One element that Coryate’s Persian speech to the Mughal emperor highlights is the extent to which travel beyond the known boundaries of Europe, and to the ‘Old World’ in particular, engaged with a shared cultural memory developed back home. Classical Greek and Latin inevitably formed a part of it, as did the Bible, but contemporaneous literature and culture played an equally integral part. Alongside romance and prose fiction, popular drama was a noticeable component in this interchange. When Coryate informs Jahangir of his ambition to visit Samarkand for the sole purpose of seeing the sepulchre of Tamburlaine, who is ‘perhaps … not altogether so famous in his own Country of Tartaria, as in England’, the memory of Marlowe’s Tamburlaine lurks behind his admitted fascination with Jahangir’s Timurid ancestor.Footnote 25 Lithgow offers a description of the hospitality offered to him in Tunis by Yusuf Raïs, an Englishman ‘turned Turk’, living under the protection of the pasha. Behind his detailed and somewhat bemused description of his host’s passion for artificially incubating chicken eggs in North African-style clay ovens on an industrial scale, there is an implicit acknowledgement of Raïs’s real identity.Footnote 26 His readers would have appreciated the incongruity: this short, balding, mild-mannered poultry enthusiast, after all, had been the most notorious English pirate of the age, John Ward, whose life had been dramatised only three years previously by Richard Daborne in his play, The Christian Turn’d Turk (1612).Footnote 27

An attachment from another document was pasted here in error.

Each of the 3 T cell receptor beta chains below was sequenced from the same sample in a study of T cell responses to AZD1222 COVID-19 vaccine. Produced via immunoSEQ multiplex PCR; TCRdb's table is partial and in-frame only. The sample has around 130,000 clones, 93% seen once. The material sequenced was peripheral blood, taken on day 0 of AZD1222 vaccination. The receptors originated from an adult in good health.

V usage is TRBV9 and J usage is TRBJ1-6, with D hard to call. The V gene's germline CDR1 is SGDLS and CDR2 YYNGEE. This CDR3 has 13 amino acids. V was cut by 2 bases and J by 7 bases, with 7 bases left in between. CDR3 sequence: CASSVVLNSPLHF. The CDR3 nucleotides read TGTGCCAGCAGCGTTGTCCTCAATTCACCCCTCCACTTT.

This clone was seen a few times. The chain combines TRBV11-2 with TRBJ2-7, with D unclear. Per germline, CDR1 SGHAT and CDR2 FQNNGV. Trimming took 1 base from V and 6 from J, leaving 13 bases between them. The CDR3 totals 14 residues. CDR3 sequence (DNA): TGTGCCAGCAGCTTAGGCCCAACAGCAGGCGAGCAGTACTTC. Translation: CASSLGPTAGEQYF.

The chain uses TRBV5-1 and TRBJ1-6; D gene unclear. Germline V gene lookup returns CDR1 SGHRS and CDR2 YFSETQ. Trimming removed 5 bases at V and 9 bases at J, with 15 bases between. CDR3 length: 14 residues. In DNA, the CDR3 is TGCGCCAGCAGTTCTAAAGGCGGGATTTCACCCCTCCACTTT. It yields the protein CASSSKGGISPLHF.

It is undeniable that Europe, and Italian cities in particular, offered the most common alternative sites of dramatic action on the English stage, standing in as convenient mirrors for England and home as often as they offered an exotic antithesis to English values. But the representation of the East carried a different imaginative weight altogether, partly because dramatic representation was likely to be the only encounter that most people would have with the legendary splendours of the East, and partly because the actual geographical domains in question were known to be spaces where travel could and did transform people more visibly, consistently – and dramatically – than elsewhere. Both were factors in ensuring that, on the one hand, popular plays such as Marlowe’s Tamburlaine, or Robert Greene’s Selimus, Emperor of the Turks (1594) and Daborne’s The Christian Turn’d Turk, as the examples of Coryate and Lithgow above demonstrate, tended to remain in travellers’ memories as they undertook their own journeys. On the other, contemporary travel accounts found themselves being refracted on the English stage fairly quickly.